(It should also be noted that at five, Pippa and Lee also seemed to have no problem with polygamy as they both got married to Joseph in one large ceremony that Zach and I officiated. Zach and Lee’s mom was highly amused during the proceedings, and we got tricked into eating a large amount of vegetables when she told us that adults only eat celery and carrots at wedding receptions.)

Today in obvious news, I bring this story straight from the dinner table. Apparently, even when you’re speaking philosophically, sixteen-year-olds don’t like it when you point out to them that they could die at anytime and that just because their birthday is eleven days away, it doesn’t mean that they’re going to make it. It may get you kicked later. The kicking will also hurt.

And as always, you can also find me on tumblr at, if, you know, you’re into that kind of thing.

In Which Ella Has a Lovely Christmas

Santa came with large boxes covered in geese à la The Twelve Days of Christmas.

Pippa opened it to discover a goose feather pillow-topper mattress for her bed.

Funny candies were inside of stockings.

No one has yet to eat it, and I’m not quite sure when anyone will decide to man up and eat the hard brown lumps.

And I got over twenty new books, and looked like this the entire day.

We had dinner, and I proved that I have neither a career in plating food or taking pictures of it. I swear it was MUCH better than it looks. Beef tenderloin is very hard not to like.

And then I turned on The Who and did the dishes while singing along. After all, nothing says Christmas like rock and roll and soap suds.

And as always, you can also find me on tumblr at, if, you know, you’re into that kind of thing.

Merry Christmas Eve!

Santa is currently in the basement doing something that involves a surprising amount of scotch tape and the use of my personal scissors. He also requested a cookie and a smoothie with green apples, kiwi, spinach, broccoli, garlic, ginger, barley grass, and something else that didn’t not sound like it should normally go in a blender. It’s almost as good as the year when we were assured that all Santa wanted were fancy chocolate truffles and a martini, which Pippa and I very poorly prepared (apparently lime juice should only be done in small quantities and upwards of three small olives is deemed excessive).

Pushkin is trying to drink the water out of the tree.

Zelda has fallen asleep in a chair right where Santa is supposed to deposit Pippa’s gifts and is refusing to go sleep in her bed.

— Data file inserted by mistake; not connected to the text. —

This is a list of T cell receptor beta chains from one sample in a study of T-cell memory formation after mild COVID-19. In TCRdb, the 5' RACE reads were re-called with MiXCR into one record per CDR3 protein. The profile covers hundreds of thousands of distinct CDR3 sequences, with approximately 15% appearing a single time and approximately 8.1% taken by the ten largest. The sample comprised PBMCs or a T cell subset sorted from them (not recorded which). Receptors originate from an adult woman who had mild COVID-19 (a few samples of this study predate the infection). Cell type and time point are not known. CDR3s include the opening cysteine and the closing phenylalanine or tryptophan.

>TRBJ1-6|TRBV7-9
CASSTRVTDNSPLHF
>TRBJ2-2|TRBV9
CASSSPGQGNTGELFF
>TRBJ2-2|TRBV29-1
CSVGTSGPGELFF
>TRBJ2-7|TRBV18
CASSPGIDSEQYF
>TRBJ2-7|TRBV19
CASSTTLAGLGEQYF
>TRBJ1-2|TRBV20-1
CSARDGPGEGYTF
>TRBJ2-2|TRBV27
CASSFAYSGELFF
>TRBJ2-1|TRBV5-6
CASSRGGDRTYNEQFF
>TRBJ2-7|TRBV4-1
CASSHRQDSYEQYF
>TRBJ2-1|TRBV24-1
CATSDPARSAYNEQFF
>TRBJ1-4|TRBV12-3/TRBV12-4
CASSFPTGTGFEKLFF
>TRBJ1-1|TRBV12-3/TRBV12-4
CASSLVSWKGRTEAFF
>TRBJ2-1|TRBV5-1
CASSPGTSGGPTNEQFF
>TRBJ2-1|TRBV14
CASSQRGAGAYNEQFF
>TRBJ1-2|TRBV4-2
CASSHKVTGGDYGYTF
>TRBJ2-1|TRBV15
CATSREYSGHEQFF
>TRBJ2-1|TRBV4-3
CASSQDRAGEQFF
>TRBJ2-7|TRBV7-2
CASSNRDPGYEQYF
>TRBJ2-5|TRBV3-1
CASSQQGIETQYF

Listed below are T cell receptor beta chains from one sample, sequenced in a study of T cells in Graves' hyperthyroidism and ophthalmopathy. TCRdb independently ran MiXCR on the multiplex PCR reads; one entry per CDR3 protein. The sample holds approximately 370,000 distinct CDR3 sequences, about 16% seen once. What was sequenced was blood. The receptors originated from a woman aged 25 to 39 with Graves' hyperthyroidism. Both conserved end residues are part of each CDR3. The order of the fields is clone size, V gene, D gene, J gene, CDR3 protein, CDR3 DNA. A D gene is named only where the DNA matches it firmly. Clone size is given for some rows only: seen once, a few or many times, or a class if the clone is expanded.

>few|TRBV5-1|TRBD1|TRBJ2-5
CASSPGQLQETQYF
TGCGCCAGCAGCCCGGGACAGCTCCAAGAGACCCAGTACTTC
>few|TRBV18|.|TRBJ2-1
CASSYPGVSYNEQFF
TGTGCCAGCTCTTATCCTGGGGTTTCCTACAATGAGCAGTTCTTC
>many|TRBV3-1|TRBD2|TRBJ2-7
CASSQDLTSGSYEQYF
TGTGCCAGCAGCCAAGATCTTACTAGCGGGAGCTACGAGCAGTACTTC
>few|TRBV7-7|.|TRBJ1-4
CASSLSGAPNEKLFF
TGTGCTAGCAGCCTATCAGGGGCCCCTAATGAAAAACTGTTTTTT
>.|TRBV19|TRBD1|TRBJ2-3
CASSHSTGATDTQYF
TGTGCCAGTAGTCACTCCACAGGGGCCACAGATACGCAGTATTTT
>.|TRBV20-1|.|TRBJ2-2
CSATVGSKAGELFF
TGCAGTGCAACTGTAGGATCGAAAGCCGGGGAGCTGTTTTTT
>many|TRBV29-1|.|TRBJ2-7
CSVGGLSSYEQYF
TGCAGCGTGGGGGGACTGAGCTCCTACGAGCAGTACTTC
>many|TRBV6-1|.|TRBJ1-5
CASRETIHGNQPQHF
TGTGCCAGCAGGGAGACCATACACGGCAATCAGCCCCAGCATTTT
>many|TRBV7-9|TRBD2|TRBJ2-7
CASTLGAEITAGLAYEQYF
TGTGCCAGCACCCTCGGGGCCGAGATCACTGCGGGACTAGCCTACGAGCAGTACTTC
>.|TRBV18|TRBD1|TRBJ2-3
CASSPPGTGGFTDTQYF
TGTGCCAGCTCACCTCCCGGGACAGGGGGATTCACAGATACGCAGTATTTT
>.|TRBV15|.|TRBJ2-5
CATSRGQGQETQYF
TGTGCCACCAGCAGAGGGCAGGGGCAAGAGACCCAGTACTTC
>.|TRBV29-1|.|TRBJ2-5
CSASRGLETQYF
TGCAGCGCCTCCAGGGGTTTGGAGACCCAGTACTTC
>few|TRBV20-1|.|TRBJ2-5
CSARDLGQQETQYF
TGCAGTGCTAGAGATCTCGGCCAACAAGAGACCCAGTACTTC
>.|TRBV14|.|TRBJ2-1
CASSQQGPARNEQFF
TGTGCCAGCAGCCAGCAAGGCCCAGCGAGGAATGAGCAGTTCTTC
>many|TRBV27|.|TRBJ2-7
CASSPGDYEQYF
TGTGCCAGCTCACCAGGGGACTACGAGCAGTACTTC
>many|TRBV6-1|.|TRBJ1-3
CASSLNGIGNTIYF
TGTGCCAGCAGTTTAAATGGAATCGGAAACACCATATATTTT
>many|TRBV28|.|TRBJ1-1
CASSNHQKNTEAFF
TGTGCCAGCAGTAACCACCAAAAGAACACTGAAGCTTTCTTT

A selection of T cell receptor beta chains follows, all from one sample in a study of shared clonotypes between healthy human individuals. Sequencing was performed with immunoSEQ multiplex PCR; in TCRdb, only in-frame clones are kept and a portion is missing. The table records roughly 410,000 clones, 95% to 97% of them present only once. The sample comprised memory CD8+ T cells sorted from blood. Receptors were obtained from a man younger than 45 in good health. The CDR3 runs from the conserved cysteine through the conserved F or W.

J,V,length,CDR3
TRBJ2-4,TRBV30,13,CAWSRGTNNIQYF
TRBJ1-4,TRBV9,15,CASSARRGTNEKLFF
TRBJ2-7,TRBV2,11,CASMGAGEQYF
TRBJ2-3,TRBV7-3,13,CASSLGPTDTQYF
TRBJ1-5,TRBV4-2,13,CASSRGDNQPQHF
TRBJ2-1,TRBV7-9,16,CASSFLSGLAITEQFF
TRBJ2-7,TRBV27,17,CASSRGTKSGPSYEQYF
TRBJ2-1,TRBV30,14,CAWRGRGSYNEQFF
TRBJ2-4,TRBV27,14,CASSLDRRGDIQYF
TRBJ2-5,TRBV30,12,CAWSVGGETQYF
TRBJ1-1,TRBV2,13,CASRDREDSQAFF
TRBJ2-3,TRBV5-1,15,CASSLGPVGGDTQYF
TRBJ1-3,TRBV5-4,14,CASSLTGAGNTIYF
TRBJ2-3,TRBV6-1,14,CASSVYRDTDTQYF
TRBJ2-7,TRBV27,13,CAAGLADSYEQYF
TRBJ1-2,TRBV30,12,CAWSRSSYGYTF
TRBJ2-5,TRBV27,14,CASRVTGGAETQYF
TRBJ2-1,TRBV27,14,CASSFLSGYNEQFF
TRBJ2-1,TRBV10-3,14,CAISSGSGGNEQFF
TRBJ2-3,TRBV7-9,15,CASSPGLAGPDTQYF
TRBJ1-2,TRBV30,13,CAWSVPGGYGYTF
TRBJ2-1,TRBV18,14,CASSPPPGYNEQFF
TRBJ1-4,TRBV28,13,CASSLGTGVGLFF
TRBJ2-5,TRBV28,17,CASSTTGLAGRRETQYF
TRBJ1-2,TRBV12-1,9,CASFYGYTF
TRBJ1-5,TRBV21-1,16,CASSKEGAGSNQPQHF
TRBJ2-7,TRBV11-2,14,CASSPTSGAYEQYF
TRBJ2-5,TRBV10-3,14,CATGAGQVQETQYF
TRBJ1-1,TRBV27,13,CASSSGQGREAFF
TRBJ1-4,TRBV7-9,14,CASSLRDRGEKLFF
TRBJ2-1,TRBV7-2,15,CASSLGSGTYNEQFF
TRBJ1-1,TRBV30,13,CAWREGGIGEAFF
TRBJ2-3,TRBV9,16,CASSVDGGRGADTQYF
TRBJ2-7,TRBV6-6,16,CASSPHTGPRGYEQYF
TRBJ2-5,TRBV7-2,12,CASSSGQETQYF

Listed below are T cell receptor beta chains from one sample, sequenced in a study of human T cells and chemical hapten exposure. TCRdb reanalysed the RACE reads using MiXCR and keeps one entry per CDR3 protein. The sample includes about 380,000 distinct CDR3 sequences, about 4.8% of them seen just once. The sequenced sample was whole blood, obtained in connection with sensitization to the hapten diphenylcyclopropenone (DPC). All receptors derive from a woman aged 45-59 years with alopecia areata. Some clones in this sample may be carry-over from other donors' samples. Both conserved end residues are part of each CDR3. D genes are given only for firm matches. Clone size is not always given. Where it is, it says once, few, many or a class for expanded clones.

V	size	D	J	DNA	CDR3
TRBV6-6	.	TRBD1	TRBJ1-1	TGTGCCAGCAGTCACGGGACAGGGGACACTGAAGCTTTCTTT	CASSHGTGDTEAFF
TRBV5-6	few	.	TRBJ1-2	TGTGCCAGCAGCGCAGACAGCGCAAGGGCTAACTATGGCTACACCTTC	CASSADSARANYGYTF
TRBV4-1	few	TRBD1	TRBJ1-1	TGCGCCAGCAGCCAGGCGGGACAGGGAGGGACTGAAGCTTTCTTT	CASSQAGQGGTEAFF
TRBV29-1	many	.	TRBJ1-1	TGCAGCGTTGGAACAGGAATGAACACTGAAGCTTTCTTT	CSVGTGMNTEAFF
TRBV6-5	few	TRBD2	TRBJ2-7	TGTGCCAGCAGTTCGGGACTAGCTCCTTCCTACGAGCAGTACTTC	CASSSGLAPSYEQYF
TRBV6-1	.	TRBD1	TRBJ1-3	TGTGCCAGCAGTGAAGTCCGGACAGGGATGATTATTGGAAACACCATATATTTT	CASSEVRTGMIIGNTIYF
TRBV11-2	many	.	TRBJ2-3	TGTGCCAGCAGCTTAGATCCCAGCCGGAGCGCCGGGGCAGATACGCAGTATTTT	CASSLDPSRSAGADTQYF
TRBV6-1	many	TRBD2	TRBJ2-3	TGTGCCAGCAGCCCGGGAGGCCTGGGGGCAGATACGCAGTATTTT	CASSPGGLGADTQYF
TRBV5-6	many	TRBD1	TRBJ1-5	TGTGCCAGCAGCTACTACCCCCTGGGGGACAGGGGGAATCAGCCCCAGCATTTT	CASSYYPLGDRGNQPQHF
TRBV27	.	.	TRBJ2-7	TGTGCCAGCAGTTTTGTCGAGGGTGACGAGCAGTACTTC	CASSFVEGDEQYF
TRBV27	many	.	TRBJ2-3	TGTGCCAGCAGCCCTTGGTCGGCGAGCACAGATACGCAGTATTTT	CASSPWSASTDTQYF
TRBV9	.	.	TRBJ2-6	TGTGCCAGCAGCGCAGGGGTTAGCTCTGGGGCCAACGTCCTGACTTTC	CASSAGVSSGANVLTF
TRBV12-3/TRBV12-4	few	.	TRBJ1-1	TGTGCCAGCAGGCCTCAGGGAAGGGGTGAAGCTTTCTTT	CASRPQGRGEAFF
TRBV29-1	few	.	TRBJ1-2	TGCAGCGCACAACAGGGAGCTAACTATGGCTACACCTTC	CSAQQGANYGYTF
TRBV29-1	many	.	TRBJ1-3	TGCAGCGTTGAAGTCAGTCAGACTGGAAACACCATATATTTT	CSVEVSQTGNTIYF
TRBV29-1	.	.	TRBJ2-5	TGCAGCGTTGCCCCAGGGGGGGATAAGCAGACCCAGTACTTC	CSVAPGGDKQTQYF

Maxwell is lying in my bed and testing the limits of how many times he can kick me before I make him leave.

And Pippa has been attempting for hours in an attempt “to make the morning get here faster.” However, she is still awake and reading Christmas picture books. Hopefully, this will mean that I don’t get leapt on at 6:30 this year.

And I’m settling down for a long winter’s nap not wearing a kerchief or a cap, but instead a knitted toque (my half-hearted attempt to be festive while unconscious) and my flowered nightgown that buttons up to my chin and hangs down almost to my feet. I’ve always felt that it’s best to look old fashioned on Christmas.

Merry Christmas!

Christ has been born!

(And commercialization of the holiday reigns)

(Though to be fair no one is certain at what time of year Christ was born, and the date was probably only chosen because it coincided with the Winter Solstice.)

(Still. Jesus, everybody! Jesus was born today!)

And as always, you can also find me on tumblr at, if, you know, you’re into that kind of thing.

In Which Ella Finishes Preparing for Christmas

The Ella family household is officially prepared for Christmas.

We purchased the Christmas tree and located the ornaments so that we can decorate it tomorrow. I’ve always found it strange that many people put their tree directly after Thanksgiving, but I’m sure that our tradition of trimming it on the weekend closest to Christmas seems equally bizarre to others. And I’m sure the way that my parents and I decorate it would also confuse them. It’s a process that lasts many hours because everything has to go on in a specific order, starting with the lights, moving onto garlands of Norwegian flags (We’re very found of Scandinavian Christmas decorations around here.) and garlands of stars, and then finishing it with ornaments that have to go on in a very particular order. It takes over three hours and Pippa and my Dad usually quit after the first hour and a half.

My dad and I went to a Swiss pork store where I perused the candies, and my father bought beef tenderloin, bratwursts, bacon, salami, and beef bones for the coming week. By the time we left the store, my wool coat smelled faintly like smoked meats, and I was the proud owner of many packs of candy, including one that advertised in very butchered English that it was “cooked over an open fire and broken into pieces.” I have absolutely no idea what its going to taste like, but whenever I see candy, or any food for that matter, advertised like that, I’m going to buy it. I also have a pack of something that looks sort of yellow and spherical. I’m going to need Cecelia to translate to make sure that I’m not going to blindly eat lemon-flavored hardened liver, though I doubt the candy would make it in Switzerland and Germany if it were disgusting.